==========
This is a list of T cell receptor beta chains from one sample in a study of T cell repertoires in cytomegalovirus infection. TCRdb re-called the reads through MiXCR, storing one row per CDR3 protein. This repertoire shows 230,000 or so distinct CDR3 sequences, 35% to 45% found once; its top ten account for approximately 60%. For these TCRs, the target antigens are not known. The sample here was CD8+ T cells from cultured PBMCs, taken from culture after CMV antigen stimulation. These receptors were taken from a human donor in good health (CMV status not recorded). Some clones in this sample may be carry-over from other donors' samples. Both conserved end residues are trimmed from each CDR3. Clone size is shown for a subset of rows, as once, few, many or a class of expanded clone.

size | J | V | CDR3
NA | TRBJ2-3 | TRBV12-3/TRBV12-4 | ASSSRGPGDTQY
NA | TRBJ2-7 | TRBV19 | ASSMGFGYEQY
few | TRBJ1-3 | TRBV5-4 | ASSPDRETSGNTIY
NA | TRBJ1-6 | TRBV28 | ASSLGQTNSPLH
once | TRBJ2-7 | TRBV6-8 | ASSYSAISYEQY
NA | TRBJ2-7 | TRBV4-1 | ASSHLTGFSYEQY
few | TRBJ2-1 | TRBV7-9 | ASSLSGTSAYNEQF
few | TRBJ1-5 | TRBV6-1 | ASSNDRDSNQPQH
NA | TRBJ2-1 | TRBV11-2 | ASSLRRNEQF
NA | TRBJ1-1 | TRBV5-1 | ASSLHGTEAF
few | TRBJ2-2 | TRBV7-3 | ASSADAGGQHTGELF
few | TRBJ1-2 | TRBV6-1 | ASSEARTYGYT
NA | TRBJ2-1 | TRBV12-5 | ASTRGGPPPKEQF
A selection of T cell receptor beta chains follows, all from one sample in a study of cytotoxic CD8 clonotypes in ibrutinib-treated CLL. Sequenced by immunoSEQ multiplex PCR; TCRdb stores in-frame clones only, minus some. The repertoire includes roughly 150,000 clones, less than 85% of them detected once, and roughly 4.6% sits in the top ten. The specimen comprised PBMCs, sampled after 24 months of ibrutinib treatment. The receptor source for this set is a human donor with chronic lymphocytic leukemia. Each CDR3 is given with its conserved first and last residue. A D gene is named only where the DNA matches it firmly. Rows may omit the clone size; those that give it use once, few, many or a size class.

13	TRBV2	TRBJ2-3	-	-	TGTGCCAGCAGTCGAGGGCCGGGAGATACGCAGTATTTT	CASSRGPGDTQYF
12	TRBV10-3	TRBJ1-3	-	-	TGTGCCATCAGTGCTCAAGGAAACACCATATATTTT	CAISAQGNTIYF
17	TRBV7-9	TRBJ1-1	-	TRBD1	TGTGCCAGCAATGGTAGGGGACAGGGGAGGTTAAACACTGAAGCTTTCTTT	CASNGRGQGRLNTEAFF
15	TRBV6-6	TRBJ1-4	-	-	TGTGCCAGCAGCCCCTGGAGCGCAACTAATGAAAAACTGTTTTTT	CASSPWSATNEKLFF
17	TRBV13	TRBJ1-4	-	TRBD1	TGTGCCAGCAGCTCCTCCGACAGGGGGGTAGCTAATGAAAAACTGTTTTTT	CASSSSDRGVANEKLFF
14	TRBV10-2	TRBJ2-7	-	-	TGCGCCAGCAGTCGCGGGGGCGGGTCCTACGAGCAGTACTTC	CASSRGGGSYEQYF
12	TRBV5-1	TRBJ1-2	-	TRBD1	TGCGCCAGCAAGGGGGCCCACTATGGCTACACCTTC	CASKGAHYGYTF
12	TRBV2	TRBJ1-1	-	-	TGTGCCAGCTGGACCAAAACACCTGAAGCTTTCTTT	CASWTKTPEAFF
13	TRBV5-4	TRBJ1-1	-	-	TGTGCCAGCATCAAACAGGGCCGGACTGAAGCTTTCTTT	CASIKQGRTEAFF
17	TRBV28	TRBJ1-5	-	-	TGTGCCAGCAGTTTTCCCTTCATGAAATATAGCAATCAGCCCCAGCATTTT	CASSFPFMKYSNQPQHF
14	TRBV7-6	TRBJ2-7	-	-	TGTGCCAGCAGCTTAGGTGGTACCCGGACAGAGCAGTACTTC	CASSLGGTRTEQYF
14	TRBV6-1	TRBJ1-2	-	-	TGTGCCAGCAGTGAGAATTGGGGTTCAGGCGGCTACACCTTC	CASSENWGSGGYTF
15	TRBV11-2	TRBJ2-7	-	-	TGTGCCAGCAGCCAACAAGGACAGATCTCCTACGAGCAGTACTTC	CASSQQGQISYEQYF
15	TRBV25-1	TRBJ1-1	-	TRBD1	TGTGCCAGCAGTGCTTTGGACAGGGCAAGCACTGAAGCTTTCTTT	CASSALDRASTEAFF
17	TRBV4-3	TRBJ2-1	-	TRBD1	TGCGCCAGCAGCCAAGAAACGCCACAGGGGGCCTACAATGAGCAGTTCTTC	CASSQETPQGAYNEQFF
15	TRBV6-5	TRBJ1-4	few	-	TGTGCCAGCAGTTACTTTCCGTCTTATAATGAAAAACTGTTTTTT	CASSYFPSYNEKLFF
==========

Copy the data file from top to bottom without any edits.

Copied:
This is a list of T cell receptor beta chains from one sample in a study of T cell repertoires in cytomegalovirus infection. TCRdb re-called the reads through MiXCR, storing one row per CDR3 protein. This repertoire shows 230,000 or so distinct CDR3 sequences, 35% to 45% found once; its top ten account for approximately 60%. For these TCRs, the target antigens are not known. The sample here was CD8+ T cells from cultured PBMCs, taken from culture after CMV antigen stimulation. These receptors were taken from a human donor in good health (CMV status not recorded). Some clones in this sample may be carry-over from other donors' samples. Both conserved end residues are trimmed from each CDR3. Clone size is shown for a subset of rows, as once, few, many or a class of expanded clone.

size | J | V | CDR3
NA | TRBJ2-3 | TRBV12-3/TRBV12-4 | ASSSRGPGDTQY
NA | TRBJ2-7 | TRBV19 | ASSMGFGYEQY
few | TRBJ1-3 | TRBV5-4 | ASSPDRETSGNTIY
NA | TRBJ1-6 | TRBV28 | ASSLGQTNSPLH
once | TRBJ2-7 | TRBV6-8 | ASSYSAISYEQY
NA | TRBJ2-7 | TRBV4-1 | ASSHLTGFSYEQY
few | TRBJ2-1 | TRBV7-9 | ASSLSGTSAYNEQF
few | TRBJ1-5 | TRBV6-1 | ASSNDRDSNQPQH
NA | TRBJ2-1 | TRBV11-2 | ASSLRRNEQF
NA | TRBJ1-1 | TRBV5-1 | ASSLHGTEAF
few | TRBJ2-2 | TRBV7-3 | ASSADAGGQHTGELF
few | TRBJ1-2 | TRBV6-1 | ASSEARTYGYT
NA | TRBJ2-1 | TRBV12-5 | ASTRGGPPPKEQF
A selection of T cell receptor beta chains follows, all from one sample in a study of cytotoxic CD8 clonotypes in ibrutinib-treated CLL. Sequenced by immunoSEQ multiplex PCR; TCRdb stores in-frame clones only, minus some. The repertoire includes roughly 150,000 clones, less than 85% of them detected once, and roughly 4.6% sits in the top ten. The specimen comprised PBMCs, sampled after 24 months of ibrutinib treatment. The receptor source for this set is a human donor with chronic lymphocytic leukemia. Each CDR3 is given with its conserved first and last residue. A D gene is named only where the DNA matches it firmly. Rows may omit the clone size; those that give it use once, few, many or a size class.

13	TRBV2	TRBJ2-3	-	-	TGTGCCAGCAGTCGAGGGCCGGGAGATACGCAGTATTTT	CASSRGPGDTQYF
12	TRBV10-3	TRBJ1-3	-	-	TGTGCCATCAGTGCTCAAGGAAACACCATATATTTT	CAISAQGNTIYF
17	TRBV7-9	TRBJ1-1	-	TRBD1	TGTGCCAGCAATGGTAGGGGACAGGGGAGGTTAAACACTGAAGCTTTCTTT	CASNGRGQGRLNTEAFF
15	TRBV6-6	TRBJ1-4	-	-	TGTGCCAGCAGCCCCTGGAGCGCAACTAATGAAAAACTGTTTTTT	CASSPWSATNEKLFF
17	TRBV13	TRBJ1-4	-	TRBD1	TGTGCCAGCAGCTCCTCCGACAGGGGGGTAGCTAATGAAAAACTGTTTTTT	CASSSSDRGVANEKLFF
14	TRBV10-2	TRBJ2-7	-	-	TGCGCCAGCAGTCGCGGGGGCGGGTCCTACGAGCAGTACTTC	CASSRGGGSYEQYF
12	TRBV5-1	TRBJ1-2	-	TRBD1	TGCGCCAGCAAGGGGGCCCACTATGGCTACACCTTC	CASKGAHYGYTF
12	TRBV2	TRBJ1-1	-	-	TGTGCCAGCTGGACCAAAACACCTGAAGCTTTCTTT	CASWTKTPEAFF
13	TRBV5-4	TRBJ1-1	-	-	TGTGCCAGCATCAAACAGGGCCGGACTGAAGCTTTCTTT	CASIKQGRTEAFF
17	TRBV28	TRBJ1-5	-	-	TGTGCCAGCAGTTTTCCCTTCATGAAATATAGCAATCAGCCCCAGCATTTT	CASSFPFMKYSNQPQHF
14	TRBV7-6	TRBJ2-7	-	-	TGTGCCAGCAGCTTAGGTGGTACCCGGACAGAGCAGTACTTC	CASSLGGTRTEQYF
14	TRBV6-1	TRBJ1-2	-	-	TGTGCCAGCAGTGAGAATTGGGGTTCAGGCGGCTACACCTTC	CASSENWGSGGYTF
15	TRBV11-2	TRBJ2-7	-	-	TGTGCCAGCAGCCAACAAGGACAGATCTCCTACGAGCAGTACTTC	CASSQQGQISYEQYF
15	TRBV25-1	TRBJ1-1	-	TRBD1	TGTGCCAGCAGTGCTTTGGACAGGGCAAGCACTGAAGCTTTCTTT	CASSALDRASTEAFF
17	TRBV4-3	TRBJ2-1	-	TRBD1	TGCGCCAGCAGCCAAGAAACGCCACAGGGGGCCTACAATGAGCAGTTCTTC	CASSQETPQGAYNEQFF
15	TRBV6-5	TRBJ1-4	few	-	TGTGCCAGCAGTTACTTTCCGTCTTATAATGAAAAACTGTTTTTT	CASSYFPSYNEKLFF